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During their carpools to and from school each day, Lanier learned a lot about the talkative student. Miles would describe in great detail everything that he had gone through in life. His family appeared to move around a lot and had lived in a hotel in the past. The troubled young man also once served time in a detention center.

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The more the educator learned about young Miles, however, the more he realized they had absolutely nothing in common. Nevertheless, the assistant principal felt drawn to the young man. Could it simply be that with a mother who couldn’t drive and a father busy at work, like Miles, the Lanier often lacked a reliable ride in his youth?

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But there was one thing that was patently clear. Miles was determined to graduate. In fact, he would be the first person in his family to do so. And Lanier had grown so fond of his student thanks to their car rides that he made a decision. The assistant principal was going to do all he could to help the young man reach his goal.

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As Lanier described, “It was clear to me that helping Miles meant more than encouragement and/or discipline when needed. It meant I had to extend myself further than anticipated, but I made a commitment to him. If he did all he could, then I would do all I could to help him.”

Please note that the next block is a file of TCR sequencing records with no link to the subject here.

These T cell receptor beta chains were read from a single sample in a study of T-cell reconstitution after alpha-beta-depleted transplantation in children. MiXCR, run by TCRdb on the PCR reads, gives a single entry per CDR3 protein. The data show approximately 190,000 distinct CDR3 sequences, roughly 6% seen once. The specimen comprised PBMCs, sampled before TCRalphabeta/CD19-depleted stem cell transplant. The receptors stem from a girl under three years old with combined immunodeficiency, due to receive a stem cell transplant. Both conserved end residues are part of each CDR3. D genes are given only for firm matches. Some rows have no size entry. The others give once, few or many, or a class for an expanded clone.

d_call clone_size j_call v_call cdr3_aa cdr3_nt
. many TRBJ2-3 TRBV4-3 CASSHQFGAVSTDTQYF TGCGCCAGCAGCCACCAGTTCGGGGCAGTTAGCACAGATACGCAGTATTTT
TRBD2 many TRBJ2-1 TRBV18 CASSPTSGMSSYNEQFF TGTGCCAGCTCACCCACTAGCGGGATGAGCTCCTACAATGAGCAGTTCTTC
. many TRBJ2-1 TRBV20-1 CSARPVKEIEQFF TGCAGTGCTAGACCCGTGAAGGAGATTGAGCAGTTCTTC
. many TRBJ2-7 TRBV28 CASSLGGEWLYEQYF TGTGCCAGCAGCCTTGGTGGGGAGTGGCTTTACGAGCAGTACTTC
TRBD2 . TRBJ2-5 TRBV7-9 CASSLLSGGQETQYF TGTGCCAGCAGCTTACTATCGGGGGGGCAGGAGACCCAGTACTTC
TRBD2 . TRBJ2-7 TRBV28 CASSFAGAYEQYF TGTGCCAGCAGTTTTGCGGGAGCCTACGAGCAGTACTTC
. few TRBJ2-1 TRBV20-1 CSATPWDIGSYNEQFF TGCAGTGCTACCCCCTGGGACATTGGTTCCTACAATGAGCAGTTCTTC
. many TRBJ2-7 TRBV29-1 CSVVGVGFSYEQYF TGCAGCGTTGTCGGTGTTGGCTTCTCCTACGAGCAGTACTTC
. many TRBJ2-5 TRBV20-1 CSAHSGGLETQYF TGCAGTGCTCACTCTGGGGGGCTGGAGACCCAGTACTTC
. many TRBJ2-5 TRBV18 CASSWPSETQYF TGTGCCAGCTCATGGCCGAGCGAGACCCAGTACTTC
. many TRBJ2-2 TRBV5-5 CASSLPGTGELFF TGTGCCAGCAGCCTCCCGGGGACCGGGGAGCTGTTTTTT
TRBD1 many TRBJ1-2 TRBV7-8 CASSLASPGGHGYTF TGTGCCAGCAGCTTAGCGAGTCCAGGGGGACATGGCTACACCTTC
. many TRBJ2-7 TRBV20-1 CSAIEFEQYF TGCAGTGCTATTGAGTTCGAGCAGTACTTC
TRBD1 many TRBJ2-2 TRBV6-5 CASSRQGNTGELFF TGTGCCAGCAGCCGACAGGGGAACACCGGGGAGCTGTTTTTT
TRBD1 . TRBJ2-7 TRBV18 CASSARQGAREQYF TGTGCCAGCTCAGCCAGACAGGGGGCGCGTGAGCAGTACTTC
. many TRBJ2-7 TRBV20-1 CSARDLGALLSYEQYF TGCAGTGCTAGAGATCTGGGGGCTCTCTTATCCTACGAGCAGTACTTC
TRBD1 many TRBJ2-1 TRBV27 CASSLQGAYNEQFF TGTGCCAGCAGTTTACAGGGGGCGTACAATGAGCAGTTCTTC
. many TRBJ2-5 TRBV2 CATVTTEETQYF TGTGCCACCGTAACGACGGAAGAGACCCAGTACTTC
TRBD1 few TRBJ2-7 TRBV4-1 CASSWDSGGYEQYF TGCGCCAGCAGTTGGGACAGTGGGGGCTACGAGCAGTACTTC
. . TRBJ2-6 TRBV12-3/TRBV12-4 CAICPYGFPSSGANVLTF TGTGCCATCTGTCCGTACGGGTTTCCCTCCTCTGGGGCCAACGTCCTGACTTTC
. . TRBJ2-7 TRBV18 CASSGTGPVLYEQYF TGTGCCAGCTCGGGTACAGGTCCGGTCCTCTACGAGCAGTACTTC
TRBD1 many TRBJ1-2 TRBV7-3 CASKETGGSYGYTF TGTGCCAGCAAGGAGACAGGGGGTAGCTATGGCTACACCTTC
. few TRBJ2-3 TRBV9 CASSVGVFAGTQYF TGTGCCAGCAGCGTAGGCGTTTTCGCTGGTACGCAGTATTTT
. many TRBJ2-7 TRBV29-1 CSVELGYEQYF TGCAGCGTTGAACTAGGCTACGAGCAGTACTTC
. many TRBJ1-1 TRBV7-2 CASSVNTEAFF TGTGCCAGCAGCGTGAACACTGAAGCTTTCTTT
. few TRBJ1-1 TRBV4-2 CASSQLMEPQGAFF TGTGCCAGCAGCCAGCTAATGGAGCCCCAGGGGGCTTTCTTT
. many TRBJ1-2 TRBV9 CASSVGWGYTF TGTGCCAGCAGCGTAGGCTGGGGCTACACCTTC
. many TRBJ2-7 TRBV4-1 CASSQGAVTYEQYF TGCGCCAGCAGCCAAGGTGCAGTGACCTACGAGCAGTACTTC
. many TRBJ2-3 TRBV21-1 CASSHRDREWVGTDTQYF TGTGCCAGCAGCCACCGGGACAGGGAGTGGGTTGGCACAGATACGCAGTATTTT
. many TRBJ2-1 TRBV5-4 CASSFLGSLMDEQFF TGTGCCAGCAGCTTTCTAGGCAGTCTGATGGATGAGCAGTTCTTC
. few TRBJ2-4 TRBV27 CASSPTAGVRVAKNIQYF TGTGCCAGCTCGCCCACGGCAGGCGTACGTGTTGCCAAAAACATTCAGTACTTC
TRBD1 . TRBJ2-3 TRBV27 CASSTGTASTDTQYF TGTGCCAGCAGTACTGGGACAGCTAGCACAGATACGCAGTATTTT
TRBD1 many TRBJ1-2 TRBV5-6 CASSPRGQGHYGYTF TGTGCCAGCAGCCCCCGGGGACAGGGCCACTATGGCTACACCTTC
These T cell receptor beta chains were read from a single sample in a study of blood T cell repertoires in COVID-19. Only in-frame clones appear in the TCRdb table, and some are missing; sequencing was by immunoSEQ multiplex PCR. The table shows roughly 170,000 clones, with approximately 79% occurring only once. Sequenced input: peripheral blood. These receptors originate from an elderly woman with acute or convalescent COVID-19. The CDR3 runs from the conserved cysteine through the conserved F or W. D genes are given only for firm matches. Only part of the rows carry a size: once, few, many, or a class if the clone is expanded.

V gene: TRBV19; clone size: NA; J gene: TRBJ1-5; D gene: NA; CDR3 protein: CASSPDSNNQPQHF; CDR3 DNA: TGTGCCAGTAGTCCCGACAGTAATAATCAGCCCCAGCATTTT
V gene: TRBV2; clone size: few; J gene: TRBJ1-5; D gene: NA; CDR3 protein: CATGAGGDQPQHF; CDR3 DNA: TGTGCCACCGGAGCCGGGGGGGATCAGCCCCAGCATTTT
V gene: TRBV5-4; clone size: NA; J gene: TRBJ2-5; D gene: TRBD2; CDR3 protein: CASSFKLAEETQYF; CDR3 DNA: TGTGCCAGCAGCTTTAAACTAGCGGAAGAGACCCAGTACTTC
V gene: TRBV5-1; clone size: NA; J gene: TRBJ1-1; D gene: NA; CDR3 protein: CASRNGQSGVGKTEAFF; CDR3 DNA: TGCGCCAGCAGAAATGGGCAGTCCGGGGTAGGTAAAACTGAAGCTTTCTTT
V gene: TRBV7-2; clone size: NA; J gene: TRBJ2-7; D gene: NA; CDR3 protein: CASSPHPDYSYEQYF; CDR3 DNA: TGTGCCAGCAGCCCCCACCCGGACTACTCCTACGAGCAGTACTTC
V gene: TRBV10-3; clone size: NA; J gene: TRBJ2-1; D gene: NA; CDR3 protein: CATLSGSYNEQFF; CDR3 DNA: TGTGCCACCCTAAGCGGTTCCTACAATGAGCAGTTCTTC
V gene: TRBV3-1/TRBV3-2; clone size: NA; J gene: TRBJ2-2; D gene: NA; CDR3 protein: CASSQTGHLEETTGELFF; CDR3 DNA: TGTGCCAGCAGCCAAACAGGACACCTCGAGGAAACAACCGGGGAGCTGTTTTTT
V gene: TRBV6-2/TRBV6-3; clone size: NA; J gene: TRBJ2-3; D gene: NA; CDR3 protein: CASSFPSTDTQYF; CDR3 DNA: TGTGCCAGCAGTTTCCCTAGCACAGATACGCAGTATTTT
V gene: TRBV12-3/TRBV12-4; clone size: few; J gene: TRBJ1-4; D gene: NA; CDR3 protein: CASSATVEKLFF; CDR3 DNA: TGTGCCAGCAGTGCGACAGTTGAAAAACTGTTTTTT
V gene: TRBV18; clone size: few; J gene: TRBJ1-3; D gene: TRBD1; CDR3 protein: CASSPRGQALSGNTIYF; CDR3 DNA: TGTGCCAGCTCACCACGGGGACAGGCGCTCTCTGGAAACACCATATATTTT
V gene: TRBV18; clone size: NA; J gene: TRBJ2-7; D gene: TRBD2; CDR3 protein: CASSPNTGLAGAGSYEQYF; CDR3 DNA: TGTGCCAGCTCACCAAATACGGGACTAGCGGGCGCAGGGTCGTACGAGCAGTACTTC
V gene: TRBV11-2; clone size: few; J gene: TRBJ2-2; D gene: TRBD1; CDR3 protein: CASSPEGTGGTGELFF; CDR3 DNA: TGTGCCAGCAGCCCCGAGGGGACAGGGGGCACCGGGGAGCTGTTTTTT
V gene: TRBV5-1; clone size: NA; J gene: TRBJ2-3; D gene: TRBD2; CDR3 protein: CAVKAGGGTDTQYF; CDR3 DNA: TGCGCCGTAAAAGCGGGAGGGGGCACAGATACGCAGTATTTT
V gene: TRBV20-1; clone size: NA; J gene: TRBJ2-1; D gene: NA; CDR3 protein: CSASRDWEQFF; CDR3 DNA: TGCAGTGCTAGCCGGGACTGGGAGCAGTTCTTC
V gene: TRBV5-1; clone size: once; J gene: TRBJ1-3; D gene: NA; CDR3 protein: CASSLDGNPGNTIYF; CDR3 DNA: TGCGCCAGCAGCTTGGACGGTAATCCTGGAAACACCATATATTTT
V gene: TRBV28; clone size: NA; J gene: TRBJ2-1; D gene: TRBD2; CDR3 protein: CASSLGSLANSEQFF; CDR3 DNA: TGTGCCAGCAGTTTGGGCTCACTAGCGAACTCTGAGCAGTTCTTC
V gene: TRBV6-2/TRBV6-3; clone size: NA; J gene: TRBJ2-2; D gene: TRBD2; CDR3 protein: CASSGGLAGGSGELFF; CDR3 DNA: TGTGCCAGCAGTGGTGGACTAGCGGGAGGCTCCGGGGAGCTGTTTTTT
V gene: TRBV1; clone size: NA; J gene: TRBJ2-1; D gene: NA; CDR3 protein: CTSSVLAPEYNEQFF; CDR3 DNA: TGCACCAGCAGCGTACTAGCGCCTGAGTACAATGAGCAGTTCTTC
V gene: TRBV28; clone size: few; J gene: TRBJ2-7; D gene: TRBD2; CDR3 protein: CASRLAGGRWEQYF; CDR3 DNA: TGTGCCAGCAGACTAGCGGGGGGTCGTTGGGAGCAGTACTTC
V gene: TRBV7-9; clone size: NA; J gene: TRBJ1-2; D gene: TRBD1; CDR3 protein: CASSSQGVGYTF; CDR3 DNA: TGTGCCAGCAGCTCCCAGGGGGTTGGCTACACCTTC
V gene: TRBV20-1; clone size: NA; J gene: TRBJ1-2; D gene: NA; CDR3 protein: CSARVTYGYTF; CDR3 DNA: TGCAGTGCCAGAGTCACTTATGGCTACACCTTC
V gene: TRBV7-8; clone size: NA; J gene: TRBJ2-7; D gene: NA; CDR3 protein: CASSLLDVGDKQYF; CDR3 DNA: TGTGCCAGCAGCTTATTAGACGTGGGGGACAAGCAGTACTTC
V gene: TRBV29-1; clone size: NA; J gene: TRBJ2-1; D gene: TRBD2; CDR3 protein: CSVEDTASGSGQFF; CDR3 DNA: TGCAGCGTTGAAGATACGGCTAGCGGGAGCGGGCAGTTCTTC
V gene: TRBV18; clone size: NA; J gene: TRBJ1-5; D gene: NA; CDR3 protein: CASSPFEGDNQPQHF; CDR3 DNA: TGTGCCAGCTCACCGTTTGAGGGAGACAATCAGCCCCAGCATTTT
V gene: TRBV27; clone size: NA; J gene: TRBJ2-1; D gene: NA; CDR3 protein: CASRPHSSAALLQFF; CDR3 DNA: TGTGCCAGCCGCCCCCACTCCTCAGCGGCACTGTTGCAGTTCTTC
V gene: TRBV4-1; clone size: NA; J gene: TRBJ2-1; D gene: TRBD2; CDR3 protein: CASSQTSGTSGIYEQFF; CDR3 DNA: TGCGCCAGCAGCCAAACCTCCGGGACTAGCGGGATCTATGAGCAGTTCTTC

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Not only did Lanier commit to driving Miles to school and home again every day, his help extended further. Understanding the student had difficulties at home, he offered a little financial help when needed. And when he was away for training for a few days, the assistant principal made arrangements so Miles could still get to school.

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While Lanier was away, he had a revelation. When asked to select an inspirational quote, he chose Nelson Mandela’s “Do not judge me by my successes, judge me by how many times I fell down and got back up again.” And when asked to name a student who inspired him, without hesitation, he chose Miles.

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As Lanier recalled, “After returning from the trip, I shared with Miles what I had committed to. His response to me was, ‘You really want me to graduate?’ I responded with, ‘You are going to graduate. I will pick you up at 6:15 a.m. every morning and be on time. You are going to school if I have to come in the house and drag you out!’”

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Although Miles thought the situation was funny, he knew the assistant principal was serious. And it was through Lanier’s confidence in him that the student found the determination to break the cycle. A year after the teacher’s commitment, their car ride was headed to a graduation ceremony.

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“Miles [was] excited about graduation,” Lanier described on Love What Matters. “But he’s especially excited about being the first person in his family to graduate from high school.” Indeed, the assistant principal wasn’t the only person inspired by the young man’s achievements despite his difficulties.

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“I’m excited about how Miles has overcome adversities, and worked extremely hard, even on Saturdays, to reach this milestone in his life,” Lanier explained. “To top it off, I received a call from the Executive Director for Student Affairs of the local technical college inviting Miles, his parents and I for a visit. I am extremely proud of him.”